County of San Mateo v. Chevron Corp. et al.
County of Marin v. Chevron Corp. et al.
City of Imperial Beach v. Chevron Corp. et al.

It’s one thing for assorted article writers, amateur private bloggers, prominent professional bloggers, reporters, and political advocacy groups to regurgitate the unsupportable insinuation that skeptic climate scientists are paid by Big Coal & Oil to lie to the public while working the old “leaked memo phrase” reposition global warming as theory rather than fact into the narrative, but it’s much more serious when this comes up in major global warming “costs” court cases. Continue reading

Making my Case for Me

When I say there is only one source for the idea that a fossil fuel industry conspiracy exists where skeptic climate scientists are instructed and paid to lie to the public about the settled science of catastrophic man-caused global warming, I’m not exaggerating in any way. Today, I offer a one-two punch: first, part of a presentation at The 2015 Conference on Communication and Environment in Boulder where I will highlight a particular line with red letters which inadvertently proves my point, made by a “doctor of Rhetoric and Composition.” Then, a days-old video I was alerted to which features not only a couple of the usual suspects whose efforts to smear skeptic climate scientists date from nearly a decade / nearly two decades back, but also a line seen within the video dating from the 1991 origins of the smear. Continue reading

The First, Last, and Only Accusation Against Skeptics, Redux

I’m not kidding. Forget the #ExxonKnew effort to re-invigorate the otherwise 25 year-old accusation that skeptic climate scientists are paid corrupting money by fossil fuel companies to lie to the public about the certainty of catastrophic man-caused global warming. Revisit my first post on this and then look at what popped up only late last week, and the appearance that there’s only one bit of  supposedly “smoking gun” evidence supporting this accusation is impossible to miss. Continue reading

Writing Congressional Hearing Rebuttal vs Being Investigated at a Congressional Hearing

It’s one thing for book author / documentary movie star Naomi Oreskes to be tapped for quotations on the state of affairs in the global warming issue — last night’s appearance on the PBS NewsHour (2:49 point here), for example. It’s quite another problematic situation when she is tapped for work by Democrat politicians. Continue reading

Corroborated vs. Uncorroborated Claims

Back in 2008-’09, I was perplexed that efforts to mitigate runaway global warming were occurring despite detailed opposition offered by skeptic climate scientists. Before my initial searches to find out why skeptic assessments were being ignored, I was unaware of how widespread the accusations were about skeptic scientists being paid industry money to lie to the public. Afterward, rather than finding multiple corroborations revealing massively damaging evidence of when, where and how the skeptics were paid to lie, all I found was one uncorroborated source for the accusation. Continue reading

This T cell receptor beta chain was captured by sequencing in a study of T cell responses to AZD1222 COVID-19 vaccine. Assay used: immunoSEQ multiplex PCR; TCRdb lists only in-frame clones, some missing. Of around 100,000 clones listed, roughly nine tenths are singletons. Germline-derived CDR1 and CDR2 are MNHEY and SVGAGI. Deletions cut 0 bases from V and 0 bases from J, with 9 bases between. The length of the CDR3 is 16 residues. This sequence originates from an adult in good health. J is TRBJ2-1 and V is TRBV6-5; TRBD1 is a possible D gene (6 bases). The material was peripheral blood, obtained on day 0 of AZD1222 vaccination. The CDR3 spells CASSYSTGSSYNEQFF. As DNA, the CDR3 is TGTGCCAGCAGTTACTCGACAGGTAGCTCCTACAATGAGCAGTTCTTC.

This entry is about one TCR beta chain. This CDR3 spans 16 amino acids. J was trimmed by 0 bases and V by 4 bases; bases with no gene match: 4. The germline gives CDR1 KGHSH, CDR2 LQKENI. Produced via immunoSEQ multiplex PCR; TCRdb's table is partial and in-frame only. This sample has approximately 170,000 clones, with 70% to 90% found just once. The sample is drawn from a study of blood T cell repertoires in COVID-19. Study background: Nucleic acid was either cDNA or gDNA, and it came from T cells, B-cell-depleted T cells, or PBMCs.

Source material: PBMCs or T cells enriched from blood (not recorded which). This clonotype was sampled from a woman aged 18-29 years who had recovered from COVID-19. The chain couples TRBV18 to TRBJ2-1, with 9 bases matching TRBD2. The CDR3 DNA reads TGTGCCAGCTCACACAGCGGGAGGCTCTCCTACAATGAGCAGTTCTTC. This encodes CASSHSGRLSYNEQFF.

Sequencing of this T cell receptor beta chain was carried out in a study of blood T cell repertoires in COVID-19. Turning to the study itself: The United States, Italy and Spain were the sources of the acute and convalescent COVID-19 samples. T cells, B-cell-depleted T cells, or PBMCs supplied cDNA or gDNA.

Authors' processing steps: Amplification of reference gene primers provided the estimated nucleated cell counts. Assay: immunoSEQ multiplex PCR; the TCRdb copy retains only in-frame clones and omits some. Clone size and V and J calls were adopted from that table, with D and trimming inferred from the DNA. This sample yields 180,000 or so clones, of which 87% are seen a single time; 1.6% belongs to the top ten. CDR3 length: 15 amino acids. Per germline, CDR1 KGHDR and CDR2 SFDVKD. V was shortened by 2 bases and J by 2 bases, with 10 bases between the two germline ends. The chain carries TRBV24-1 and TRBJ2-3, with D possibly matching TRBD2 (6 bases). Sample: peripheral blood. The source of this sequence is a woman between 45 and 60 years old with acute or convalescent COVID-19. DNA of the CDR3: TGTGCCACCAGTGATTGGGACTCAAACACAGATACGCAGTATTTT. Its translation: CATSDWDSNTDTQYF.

The Rex-Exxon Problem, or the inverse thereof

Spend even the briefest effort doing a combined internet search of the words “Exxon” and “climate change”, and it becomes abundantly obvious that enviro-activists have long believed Exxon is a fundamental threat to the planet (full archived text here), and now that Exxon’s CEO – who supposedly has overseen a climate denial machine (full text here) over the last decade – has been tapped by President-elect Trump to be Secretary of State, we should be terrified of him. But just a under two months ago, a situation arose which may indicate that this giant Rex-Exxon survival problem facing the planet could instead be a massive survival problem for enviro-activists. Continue reading

To be Credible, you must Keep Your Story Straight, Pt 2: “Oreskes’ timeline problem”

I’ll repeat with what I concluded in Part 1, but more succinctly: for an authoritative storyteller to mesmerize an audience, the story must never contain an element where the audience blurts out, “wait a minute, what you just said can’t be right,” otherwise whatever point there was to the story disappears at the exact same moment when the storyteller’s credibility implodes. Now, see how Harvard History of Science professor Naomi Oreskes’ inadvertently elicits that exact response from her audience, via her tale of the events which led her to explore the notion that skeptic climate scientists operate in a manner parallel to what ‘expert shills’ did for the tobacco industry. Continue reading

To be Credible, you must Keep Your Story Straight, Pt 1

My prior blog post detailed a particular set of ‘narrative derailment’ problems surrounding Naomi Oreskes, who was in the news a few weeks ago regarding her consultation with New York state Attorney General Eric Schneiderman about the “Exxon Knew” story before a climate news outlet broke out the story. That’s a troublesome situation. But her overall situation worsens through an apparent inability to keep her stories straight on what led her to discover skeptic climate scientists were ‘industry-corrupted.’ Today, part 1 on her being attacked by US Senator James Inhofe (R-Oklahoma). Continue reading